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Green Like God: Unlocking the Divine Plan for Our Planet
Green Like God: Unlocking the Divine Plan for Our Planet
Jonathan Merritt
FaithWords, 2010
208 pp., 24.24

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Karen Swallow Prior

Green Like God

A Southern Baptist convert to creation care.

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Just as it was once asked if anything good could come out of Nazareth, so one might ask if anything green could come out of the Southern Baptist Convention. (Having been a Baptist since my second baptism—that being by immersion—I hope I've earned the privilege of constructive criticism.) In a culture in which political positions are often based on the company they keep, it hardly seems likely that an organization known more for championing conservative causes than for tree-hugging would embrace the environmentalist cause.

On the other hand, the words "conservative" and "conservation" do share a root. And apparently I'm not the only Southern Baptist who's wondered for a long time why conservative Christians haven't been leading the campaign for responsible stewardship of God's creation. Green Like God is the work of a bona fide Southern Baptist. Jonathan Merritt is the son of a former SBC president no less, the founder of the Southern Baptist Climate and Environment Initiative, and a graduate of SBC-affiliated Liberty University. (For the record, although I teach at Liberty University, I've never met Merritt.)

Green Like God is not an environmentalist's environmental book. But it is a Southern Baptist's environmental book. In language and approach, it aims to disarm and persuade an audience representative of the typical Southern Baptist's posture toward any environmental agenda, one that most likely ranges from leery to skeptical to downright hostile. Merritt cites many figures revered by conservative Christians: Charles Colson, Francis Schaeffer, Alister McGrath, N. T. Wright, and John Stott, to name a few. Included among the resources listed at the end of the book are the likes of Newt Gingrich and Richard Land. (Of course, some folks that more conservative types might look askance at are listed, too, such as Tony Campolo, Ron Sider, and E. O. Wilson).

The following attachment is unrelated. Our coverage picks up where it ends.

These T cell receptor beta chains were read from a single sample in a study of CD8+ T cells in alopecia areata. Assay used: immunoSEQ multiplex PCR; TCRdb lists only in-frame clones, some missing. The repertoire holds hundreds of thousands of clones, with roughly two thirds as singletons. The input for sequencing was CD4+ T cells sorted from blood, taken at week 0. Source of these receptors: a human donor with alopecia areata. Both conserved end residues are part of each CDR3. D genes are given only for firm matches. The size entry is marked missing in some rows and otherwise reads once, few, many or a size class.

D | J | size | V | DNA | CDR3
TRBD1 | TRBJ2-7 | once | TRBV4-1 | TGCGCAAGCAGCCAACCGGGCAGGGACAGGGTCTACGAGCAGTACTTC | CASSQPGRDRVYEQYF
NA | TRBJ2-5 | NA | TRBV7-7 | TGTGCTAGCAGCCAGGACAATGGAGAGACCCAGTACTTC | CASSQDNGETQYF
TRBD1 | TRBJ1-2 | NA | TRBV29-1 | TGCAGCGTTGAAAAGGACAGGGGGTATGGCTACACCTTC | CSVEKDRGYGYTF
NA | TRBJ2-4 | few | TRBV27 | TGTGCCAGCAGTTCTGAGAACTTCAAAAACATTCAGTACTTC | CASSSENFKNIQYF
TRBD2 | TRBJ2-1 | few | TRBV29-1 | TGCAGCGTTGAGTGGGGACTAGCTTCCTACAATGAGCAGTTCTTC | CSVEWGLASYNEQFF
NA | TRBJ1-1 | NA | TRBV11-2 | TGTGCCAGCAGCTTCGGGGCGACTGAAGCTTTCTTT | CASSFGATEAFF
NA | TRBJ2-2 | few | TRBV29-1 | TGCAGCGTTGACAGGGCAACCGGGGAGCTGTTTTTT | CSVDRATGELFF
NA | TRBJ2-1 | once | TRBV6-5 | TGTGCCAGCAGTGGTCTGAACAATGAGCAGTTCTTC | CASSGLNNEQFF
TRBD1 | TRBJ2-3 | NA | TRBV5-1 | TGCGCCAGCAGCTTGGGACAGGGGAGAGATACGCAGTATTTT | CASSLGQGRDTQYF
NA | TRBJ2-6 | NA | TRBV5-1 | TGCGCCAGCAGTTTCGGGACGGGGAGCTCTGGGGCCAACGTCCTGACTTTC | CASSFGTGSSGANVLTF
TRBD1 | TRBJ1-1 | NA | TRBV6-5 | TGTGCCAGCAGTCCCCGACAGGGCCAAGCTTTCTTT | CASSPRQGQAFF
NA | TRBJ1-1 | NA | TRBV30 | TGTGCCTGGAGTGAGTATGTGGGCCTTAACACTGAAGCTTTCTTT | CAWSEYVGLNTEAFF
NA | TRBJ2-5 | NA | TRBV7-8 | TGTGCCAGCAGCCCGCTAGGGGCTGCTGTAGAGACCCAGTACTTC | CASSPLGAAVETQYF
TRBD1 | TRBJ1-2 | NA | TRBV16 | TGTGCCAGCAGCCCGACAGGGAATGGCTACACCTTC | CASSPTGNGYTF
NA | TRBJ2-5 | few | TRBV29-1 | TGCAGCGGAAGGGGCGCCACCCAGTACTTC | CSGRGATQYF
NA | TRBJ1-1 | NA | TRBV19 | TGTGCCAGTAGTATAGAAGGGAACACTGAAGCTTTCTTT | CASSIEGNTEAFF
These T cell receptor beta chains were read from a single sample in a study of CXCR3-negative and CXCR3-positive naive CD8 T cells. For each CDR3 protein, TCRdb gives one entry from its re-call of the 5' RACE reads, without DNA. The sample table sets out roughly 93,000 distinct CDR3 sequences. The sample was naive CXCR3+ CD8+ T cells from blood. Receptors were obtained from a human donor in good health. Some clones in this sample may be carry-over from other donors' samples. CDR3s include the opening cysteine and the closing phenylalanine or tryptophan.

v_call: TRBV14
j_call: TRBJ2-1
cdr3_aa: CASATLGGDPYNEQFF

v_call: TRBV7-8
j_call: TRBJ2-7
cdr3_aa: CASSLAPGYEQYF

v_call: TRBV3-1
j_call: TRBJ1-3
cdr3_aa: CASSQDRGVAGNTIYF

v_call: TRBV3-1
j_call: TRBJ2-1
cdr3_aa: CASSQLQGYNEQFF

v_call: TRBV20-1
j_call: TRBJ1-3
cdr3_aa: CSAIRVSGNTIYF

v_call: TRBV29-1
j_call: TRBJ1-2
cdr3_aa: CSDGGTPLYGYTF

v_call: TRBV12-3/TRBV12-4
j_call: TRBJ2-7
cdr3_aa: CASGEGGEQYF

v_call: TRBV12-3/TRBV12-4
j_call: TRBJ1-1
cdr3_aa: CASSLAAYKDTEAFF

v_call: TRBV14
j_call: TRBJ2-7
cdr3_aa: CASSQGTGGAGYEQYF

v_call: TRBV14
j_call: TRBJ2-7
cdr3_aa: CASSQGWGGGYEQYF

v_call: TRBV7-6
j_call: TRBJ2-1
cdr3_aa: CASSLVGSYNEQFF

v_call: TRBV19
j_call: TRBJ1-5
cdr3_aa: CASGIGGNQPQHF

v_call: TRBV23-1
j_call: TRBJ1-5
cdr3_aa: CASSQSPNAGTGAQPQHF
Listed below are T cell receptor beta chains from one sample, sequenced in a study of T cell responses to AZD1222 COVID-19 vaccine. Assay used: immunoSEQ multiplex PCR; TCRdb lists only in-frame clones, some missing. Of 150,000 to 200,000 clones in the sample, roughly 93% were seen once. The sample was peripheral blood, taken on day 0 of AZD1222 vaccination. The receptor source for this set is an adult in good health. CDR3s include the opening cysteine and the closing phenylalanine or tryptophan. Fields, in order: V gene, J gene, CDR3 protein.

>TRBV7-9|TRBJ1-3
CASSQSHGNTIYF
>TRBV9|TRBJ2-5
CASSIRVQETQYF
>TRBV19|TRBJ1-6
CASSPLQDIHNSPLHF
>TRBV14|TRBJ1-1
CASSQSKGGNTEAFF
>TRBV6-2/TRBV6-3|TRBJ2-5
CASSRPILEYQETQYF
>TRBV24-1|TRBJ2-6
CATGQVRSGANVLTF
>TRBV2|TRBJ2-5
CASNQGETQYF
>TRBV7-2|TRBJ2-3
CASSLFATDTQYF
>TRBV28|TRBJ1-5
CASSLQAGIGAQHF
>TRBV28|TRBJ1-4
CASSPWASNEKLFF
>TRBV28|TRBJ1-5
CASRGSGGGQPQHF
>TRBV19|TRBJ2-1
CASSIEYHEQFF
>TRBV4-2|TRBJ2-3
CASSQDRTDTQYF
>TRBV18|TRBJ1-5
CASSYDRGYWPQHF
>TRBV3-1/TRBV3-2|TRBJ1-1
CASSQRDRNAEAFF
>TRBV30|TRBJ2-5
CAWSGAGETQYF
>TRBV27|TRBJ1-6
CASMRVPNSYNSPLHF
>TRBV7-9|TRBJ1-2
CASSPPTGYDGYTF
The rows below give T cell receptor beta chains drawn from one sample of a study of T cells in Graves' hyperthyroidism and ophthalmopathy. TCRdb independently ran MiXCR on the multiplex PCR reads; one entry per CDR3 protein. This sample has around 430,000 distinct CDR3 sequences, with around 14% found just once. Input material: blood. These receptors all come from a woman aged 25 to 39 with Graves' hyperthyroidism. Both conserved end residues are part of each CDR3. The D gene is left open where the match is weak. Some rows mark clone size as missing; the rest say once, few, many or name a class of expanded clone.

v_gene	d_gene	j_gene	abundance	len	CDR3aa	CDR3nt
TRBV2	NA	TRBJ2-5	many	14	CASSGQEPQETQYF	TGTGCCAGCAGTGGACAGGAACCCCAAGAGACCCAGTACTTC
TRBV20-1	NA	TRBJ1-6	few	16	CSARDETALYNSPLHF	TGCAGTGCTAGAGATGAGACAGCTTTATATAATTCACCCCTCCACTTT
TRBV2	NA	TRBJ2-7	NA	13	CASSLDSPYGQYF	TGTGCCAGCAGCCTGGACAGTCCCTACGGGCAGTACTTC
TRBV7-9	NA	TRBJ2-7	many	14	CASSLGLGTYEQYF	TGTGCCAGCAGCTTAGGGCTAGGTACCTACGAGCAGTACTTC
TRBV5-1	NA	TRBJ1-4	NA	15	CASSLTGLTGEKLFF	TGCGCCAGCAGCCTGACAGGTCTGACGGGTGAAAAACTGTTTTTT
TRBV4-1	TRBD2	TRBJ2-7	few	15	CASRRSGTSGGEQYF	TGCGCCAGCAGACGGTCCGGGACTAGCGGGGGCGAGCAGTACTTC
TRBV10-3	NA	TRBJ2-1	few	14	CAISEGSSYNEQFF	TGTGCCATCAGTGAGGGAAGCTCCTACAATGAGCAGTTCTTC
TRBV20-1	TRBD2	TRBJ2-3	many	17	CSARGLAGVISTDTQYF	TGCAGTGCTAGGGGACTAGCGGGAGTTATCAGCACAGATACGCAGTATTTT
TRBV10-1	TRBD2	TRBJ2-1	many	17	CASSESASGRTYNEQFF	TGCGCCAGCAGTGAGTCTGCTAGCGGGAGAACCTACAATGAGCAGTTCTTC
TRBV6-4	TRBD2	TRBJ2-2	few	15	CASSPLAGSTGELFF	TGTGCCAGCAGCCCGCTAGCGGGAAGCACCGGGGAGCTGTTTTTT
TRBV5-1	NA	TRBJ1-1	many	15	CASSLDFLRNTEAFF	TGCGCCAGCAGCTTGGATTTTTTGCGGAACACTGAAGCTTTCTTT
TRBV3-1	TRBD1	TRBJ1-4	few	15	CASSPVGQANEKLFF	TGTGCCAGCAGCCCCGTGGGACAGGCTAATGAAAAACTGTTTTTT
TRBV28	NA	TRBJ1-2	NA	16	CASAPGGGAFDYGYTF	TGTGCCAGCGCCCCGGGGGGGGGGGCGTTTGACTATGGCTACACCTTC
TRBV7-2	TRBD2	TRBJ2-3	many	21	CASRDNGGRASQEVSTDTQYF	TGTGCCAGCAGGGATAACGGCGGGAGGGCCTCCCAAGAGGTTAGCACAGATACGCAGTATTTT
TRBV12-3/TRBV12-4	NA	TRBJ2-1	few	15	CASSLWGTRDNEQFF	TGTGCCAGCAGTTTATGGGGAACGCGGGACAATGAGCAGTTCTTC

Furthermore, Merritt avoids the alarmist language that characterizes many works on the subject, even those by some Christians. He doesn't refer to a "current environmental crisis" or issue a call "to save the planet." Such a polemical approach might be appropriate for other audiences, but not for the people to whom Merritt is appealing.

Although he majored in biology as an undergraduate, Merritt's real authority in addressing a readership of unlikely environmentalists is his own history. He describes himself as "a convert to a way thinking with which [he] previously disagreed." He confesses to having been the sort of punk (my words, not his) who thought that throwing garbage out of his car window "was being bold and cute" (his words, not mine). He's a quintessential Millennial, the kind whose self-described BlackBerry addiction provoked a temper tantrum of sorts as the signal bars on his cell phone disappeared with each mile he traveled into the African savanna on a recent missions trip. But something funny happened on the way to his seminary degree: Merritt realized that one cannot fully love the Creator without loving his creation. When one of his seminary professors compared the destruction of God's creation (a form of general revelation) to the tearing out of a page of the Bible (special revelation), Merritt was convicted. And the strength of his book lies in the passion of the converted. Ultimately, and rightly, Merritt rejects the label "environmentalist," describing himself instead as "someone who is searching for God's heart" about God's creation. The book, he says, "is about the One behind the environment. It is as much about the Creator as the creation."

In one of his strongest chapters, Merritt dispels a number of myths apt to keep some evangelicals from including environmental concerns within otherwise far-reaching and ambitious political and social agendas. In response to the notion that "environmentalism is for tree-hugging secularist liberals," Merritt points out that the "'radical left' has commandeered environmentalism largely because the 'far right' gave up the moral high ground long ago in its exclusive pursuit of other issues." In response to the "eschatological argument" ("the world is going to end anyway") Merritt explains that "the knowledge of a returning Master does not free us from our earthly obligations; it calls us to them." Perhaps most compellingly, he dismantles the argument that concern for the environment "distracts us from more important tasks" such as spreading the gospel. Rather, Merritt asserts, "Creation care is a gospel issue." He explains that for the people of the world who know little or nothing about Jesus Christ, the creation is their starting point. The way the rest of the world sees God's people treating the creation tells them something of their view of the Creator. When Christians display an attitude of disregard toward the earth that is so directly connected to the everyday lives of so many people around the world, Merritt states, "it damages our witness." Thus, "When done properly and proportionately, creation care serves only to strengthen the gospel."

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